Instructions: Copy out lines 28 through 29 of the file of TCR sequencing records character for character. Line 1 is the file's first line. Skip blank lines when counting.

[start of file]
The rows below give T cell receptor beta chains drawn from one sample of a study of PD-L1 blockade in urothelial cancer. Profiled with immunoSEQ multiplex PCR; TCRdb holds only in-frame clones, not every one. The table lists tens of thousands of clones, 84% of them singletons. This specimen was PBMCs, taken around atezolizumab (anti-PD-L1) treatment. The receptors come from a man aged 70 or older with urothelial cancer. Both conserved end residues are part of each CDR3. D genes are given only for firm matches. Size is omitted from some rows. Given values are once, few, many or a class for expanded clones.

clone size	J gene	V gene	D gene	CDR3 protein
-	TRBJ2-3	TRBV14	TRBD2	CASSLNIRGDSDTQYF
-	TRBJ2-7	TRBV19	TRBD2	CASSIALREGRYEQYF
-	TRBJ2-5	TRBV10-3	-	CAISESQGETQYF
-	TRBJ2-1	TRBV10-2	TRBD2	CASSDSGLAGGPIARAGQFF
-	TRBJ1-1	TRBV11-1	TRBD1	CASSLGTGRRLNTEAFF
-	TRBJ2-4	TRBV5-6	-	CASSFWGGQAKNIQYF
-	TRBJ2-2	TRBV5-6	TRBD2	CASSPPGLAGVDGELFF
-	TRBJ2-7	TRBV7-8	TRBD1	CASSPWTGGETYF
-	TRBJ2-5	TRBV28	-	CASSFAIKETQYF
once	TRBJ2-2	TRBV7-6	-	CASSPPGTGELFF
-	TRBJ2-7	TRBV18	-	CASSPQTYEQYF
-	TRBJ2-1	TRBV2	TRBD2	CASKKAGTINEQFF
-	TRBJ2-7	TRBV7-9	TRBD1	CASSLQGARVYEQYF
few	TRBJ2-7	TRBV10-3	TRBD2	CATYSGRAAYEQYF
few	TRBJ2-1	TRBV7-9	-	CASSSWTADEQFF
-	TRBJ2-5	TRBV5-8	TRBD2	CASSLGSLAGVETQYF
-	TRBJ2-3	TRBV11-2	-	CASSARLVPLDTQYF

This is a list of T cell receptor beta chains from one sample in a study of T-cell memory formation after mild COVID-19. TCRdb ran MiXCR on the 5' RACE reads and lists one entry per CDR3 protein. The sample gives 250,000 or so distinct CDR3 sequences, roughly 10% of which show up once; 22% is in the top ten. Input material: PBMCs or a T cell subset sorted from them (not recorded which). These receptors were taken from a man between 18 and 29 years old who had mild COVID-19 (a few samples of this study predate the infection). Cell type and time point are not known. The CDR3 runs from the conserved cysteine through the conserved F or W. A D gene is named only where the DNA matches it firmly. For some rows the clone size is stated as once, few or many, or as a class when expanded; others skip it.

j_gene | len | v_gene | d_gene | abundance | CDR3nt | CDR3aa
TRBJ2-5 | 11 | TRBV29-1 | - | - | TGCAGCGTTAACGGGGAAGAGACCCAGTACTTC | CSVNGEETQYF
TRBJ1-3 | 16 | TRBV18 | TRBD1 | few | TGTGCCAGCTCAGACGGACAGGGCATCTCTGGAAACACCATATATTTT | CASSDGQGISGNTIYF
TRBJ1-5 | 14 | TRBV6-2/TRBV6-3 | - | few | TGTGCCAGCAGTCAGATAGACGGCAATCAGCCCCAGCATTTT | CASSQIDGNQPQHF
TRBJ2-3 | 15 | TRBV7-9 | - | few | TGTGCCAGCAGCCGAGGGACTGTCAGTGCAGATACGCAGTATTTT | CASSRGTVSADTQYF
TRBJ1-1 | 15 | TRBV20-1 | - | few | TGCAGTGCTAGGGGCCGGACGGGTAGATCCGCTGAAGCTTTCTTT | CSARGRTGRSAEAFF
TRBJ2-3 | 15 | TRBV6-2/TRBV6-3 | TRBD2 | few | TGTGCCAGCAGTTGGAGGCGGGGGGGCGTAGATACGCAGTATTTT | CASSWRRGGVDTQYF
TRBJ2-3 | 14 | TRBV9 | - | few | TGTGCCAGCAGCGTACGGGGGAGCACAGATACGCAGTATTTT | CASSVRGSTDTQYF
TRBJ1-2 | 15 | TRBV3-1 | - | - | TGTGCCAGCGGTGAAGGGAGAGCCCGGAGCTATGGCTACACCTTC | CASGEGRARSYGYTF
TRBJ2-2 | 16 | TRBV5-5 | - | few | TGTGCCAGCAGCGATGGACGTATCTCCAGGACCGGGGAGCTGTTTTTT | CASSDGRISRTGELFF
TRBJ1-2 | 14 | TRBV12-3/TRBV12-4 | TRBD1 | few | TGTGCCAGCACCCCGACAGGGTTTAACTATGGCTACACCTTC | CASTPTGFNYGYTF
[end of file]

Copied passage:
TRBJ2-3 | 14 | TRBV9 | - | few | TGTGCCAGCAGCGTACGGGGGAGCACAGATACGCAGTATTTT | CASSVRGSTDTQYF
TRBJ1-2 | 15 | TRBV3-1 | - | - | TGTGCCAGCGGTGAAGGGAGAGCCCGGAGCTATGGCTACACCTTC | CASGEGRARSYGYTF